Political correctness in modern democracies

Versión en español

“Political correctness” is thought to be one of the most worrying phenomena hovering over modern democracies. Not only is it considered a dialectical weapon used by populism against the credibility of political opponents, but it also constitutes a way to impoverish public debate by claiming that some opinions should be silent. As a result, the levels of criticism that help to build strong societies decrease and citizens lose the ability to make well-informed decisions and supervise the functioning of institutions.

But let’s start at the beginning. What does “political correctness” mean? It involves the avoidance of those terms that eventually may harm others’ feelings. The idea is that some groups are affected by discrimination (women, immigrants…) and that’s why we should pay more attention to protecting their integrity. Since public discourses tend to move within the limits established by the concerned communities, those citizens breaking this understanding are socially frowned upon.

In this regard, experts consider that Donald Trump’s election as the President of the US had a lot to do with PC1. First of all, journalists focused on his rudeness every time he crossed a line. But the more media reacted to him, the more people liked that man saying “all those truths” they had never heard before. Secondly, he managed to spread suspicion towards populations that other candidates, or the establishment itself, hide information and he was the only one to protecting their interests.

However, even if Trump’s strategy turned out to be a form of manipulation, it arises an occasion to self-criticism. When it comes to protecting minorities it’s worthy to instill in citizens values such as equality, respect and tolerance. Nevertheless, an excess of PC divides people into “the good ones and the bad ones”. As a result, the spaces of confrontation inherent of any civilization are narrowed and we lose comprehension of reality. Engulfed in a crisis of values, it’s easy for populism to fill this vacuum with imagined enemies.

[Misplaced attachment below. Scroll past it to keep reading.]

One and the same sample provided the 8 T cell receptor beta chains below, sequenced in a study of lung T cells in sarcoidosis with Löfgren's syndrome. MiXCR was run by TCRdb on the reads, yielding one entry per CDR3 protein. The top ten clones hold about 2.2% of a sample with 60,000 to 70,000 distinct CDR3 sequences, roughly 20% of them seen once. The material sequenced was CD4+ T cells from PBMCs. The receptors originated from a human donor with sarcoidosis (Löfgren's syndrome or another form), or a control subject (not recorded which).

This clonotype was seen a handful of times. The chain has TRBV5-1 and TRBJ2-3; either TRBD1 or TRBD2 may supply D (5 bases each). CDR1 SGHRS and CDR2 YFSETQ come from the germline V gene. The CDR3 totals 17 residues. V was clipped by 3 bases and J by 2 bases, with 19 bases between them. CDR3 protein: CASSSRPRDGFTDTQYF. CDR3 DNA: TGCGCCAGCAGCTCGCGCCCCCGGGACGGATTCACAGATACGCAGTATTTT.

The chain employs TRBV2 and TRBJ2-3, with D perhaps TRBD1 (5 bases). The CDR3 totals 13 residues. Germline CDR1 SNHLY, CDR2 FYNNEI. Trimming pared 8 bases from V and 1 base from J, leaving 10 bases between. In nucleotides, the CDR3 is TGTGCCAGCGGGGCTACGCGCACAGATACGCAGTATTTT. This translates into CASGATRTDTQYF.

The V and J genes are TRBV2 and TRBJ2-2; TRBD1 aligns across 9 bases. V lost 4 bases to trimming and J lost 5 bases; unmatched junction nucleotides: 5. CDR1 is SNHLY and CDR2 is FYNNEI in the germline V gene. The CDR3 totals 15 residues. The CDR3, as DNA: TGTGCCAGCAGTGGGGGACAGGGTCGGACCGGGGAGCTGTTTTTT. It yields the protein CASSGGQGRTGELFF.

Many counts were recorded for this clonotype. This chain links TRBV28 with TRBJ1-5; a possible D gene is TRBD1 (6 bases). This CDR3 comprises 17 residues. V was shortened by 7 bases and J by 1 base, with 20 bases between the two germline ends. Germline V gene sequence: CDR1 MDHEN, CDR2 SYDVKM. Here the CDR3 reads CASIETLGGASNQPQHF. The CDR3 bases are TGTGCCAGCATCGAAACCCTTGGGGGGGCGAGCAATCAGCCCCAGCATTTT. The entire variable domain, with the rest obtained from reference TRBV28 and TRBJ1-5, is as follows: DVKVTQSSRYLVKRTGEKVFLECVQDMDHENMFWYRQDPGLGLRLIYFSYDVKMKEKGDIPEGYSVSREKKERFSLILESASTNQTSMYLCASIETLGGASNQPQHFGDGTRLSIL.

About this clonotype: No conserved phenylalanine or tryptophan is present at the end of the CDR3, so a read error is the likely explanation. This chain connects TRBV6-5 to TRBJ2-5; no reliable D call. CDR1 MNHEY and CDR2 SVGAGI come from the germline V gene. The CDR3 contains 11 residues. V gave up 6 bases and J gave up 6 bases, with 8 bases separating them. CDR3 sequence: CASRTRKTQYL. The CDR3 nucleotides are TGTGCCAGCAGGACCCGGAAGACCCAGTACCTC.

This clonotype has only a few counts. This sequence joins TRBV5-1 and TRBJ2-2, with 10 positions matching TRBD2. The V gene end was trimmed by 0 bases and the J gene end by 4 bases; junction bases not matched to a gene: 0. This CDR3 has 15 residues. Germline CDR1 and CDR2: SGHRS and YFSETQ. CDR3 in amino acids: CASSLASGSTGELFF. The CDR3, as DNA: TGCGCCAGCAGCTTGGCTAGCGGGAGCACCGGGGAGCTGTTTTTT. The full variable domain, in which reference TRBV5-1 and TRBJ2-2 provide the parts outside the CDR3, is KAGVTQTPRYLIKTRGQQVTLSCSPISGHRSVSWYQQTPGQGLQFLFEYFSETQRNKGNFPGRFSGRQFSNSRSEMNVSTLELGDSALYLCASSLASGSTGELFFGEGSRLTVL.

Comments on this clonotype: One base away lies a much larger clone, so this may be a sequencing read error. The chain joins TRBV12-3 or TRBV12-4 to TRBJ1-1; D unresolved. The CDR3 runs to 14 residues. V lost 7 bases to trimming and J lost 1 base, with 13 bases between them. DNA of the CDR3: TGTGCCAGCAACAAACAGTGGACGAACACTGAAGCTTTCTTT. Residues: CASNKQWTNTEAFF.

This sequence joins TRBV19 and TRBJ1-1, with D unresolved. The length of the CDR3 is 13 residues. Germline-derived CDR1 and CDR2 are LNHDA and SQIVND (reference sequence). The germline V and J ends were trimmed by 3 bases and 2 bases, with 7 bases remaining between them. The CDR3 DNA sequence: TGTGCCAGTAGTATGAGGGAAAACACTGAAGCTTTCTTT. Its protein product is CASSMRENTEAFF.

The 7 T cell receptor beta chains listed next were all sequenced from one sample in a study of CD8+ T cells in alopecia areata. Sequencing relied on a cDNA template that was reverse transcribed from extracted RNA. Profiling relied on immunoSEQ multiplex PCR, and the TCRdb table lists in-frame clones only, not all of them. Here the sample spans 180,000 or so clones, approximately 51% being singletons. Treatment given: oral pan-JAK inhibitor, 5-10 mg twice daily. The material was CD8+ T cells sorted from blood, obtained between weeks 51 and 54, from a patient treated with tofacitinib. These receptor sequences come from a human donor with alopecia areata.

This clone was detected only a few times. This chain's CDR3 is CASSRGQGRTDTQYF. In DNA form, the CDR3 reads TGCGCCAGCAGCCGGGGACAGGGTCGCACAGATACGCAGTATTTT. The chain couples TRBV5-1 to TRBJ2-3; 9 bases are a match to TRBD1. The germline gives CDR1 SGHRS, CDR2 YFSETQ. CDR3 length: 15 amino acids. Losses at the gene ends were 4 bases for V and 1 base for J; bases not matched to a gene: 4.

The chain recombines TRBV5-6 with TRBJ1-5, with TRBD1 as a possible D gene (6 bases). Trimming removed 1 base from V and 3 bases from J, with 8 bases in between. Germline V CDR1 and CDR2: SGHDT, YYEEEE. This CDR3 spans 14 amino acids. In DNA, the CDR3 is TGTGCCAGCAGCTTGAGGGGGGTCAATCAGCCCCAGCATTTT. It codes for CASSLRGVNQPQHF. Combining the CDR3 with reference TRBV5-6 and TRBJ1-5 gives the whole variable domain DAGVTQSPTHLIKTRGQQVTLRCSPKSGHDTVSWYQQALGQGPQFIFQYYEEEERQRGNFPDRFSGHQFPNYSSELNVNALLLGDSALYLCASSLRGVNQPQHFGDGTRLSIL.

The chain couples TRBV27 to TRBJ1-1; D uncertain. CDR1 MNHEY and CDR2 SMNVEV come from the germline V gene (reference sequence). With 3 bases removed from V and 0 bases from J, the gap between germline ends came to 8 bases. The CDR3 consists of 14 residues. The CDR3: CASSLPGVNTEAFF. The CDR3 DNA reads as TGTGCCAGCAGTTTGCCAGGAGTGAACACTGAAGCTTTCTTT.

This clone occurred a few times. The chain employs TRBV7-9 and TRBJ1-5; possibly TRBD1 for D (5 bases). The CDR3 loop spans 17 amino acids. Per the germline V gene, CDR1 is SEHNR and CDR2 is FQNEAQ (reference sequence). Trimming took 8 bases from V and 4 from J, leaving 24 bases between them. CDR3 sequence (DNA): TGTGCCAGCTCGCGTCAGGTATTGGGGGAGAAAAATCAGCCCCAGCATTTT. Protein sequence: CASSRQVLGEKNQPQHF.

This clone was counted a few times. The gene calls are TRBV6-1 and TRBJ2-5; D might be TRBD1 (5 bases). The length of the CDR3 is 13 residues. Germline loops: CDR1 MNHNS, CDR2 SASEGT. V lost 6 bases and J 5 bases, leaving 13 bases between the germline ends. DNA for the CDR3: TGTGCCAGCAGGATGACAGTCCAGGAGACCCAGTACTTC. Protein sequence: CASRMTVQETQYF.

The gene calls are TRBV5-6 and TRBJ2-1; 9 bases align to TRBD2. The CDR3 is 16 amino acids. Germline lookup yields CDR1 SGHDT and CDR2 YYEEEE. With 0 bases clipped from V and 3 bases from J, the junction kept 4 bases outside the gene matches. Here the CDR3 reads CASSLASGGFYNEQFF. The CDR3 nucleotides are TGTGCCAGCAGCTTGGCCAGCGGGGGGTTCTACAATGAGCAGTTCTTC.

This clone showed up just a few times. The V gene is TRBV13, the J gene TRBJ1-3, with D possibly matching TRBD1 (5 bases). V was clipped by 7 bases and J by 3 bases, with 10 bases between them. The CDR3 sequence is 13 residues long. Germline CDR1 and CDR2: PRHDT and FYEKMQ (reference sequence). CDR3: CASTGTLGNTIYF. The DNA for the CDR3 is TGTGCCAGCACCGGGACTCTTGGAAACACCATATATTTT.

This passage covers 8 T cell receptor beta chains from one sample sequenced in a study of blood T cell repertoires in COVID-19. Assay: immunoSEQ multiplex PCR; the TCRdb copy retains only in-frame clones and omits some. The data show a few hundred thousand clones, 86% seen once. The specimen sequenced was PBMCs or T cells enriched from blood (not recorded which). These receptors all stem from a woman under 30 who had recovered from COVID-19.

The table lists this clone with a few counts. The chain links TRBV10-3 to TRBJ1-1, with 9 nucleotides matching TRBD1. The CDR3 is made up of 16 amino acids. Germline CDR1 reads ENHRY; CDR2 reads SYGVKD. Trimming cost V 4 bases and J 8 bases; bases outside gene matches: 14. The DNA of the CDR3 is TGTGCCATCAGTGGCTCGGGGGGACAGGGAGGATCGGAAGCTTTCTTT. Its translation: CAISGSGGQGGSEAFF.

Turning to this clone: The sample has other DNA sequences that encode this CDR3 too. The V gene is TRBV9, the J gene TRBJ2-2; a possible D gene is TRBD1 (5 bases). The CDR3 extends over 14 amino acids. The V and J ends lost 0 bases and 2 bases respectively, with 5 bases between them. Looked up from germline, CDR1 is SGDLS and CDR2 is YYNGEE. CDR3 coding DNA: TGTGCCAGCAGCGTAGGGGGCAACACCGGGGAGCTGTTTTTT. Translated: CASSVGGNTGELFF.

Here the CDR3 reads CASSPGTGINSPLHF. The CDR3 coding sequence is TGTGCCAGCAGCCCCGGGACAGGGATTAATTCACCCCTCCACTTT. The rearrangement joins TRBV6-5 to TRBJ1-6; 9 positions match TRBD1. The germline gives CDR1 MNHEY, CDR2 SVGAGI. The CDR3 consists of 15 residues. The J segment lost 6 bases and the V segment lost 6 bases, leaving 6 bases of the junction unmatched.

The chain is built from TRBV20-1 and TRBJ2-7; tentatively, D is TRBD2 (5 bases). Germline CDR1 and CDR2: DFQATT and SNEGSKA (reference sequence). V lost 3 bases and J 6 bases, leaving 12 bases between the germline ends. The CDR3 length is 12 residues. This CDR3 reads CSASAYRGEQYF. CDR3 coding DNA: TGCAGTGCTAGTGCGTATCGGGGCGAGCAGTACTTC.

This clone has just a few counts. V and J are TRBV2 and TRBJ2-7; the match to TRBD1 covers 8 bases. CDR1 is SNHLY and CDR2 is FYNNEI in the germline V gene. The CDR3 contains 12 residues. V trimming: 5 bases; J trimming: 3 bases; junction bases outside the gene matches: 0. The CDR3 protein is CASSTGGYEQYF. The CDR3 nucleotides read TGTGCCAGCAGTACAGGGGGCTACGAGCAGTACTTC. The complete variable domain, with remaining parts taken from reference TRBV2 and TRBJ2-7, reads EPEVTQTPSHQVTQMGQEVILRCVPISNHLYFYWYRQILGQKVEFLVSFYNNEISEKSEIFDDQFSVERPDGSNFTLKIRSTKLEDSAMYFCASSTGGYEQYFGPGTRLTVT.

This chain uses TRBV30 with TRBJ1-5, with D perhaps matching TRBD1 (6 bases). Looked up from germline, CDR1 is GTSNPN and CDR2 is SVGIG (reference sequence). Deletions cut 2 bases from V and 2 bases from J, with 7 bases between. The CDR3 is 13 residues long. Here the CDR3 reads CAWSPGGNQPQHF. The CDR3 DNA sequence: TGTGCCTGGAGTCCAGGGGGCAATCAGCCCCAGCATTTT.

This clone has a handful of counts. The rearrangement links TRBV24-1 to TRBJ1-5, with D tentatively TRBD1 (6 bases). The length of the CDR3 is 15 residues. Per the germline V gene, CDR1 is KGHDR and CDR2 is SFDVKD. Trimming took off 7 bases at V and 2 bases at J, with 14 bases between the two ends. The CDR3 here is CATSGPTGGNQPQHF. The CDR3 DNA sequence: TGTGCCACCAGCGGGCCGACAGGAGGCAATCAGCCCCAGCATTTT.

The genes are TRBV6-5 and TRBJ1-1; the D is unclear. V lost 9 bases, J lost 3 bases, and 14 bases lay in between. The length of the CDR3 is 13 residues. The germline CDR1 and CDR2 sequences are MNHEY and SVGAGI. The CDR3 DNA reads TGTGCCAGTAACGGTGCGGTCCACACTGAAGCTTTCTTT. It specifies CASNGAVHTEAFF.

Due to this atmosphere of distrust, President Trump and other politicians, such as Jair Bolsonaro in Brazil, get an extraordinary power of persuasion with no resistance. What is more, they also make efforts to discredit the intermediation task of mass media by speaking directly to the public through social networks. Bearing in mind that political discourses with no filters are considered a type of propaganda, voters with a low level of education form their own thoughts on biased data.

So, what shall we do to overcome this social “illness”? According to recent articles2, PC has already arrived on university campuses, where professors avoid tackling controversial issues in order not to harm students. Definitely, paternalism is an error. Democracy is based on the idea that every citizen knows what his or her convenience is. Consequently, the best way to fight against xenophobia or sexism is giving accurate information about the injuries suffered by these groups. Then, we’ll have balanced opinions and get ready to escape from PC and populism.

1 Weigel, Moira (2016). The Guardian. “Political correctness, how the right invented a phantom enemy”. https://www.theguardian.com/us-news/2016/nov/30/political-correctness-how-the-right-invented-phantom-enemy-donald-trump

2 Haidt, Jonhatan andLukianoff, Greg (2015). The Atlantic. “The coddling of the American mind”.  https://www.theatlantic.com/magazine/archive/2015/09/the-coddling-of-the-american-mind/399356/

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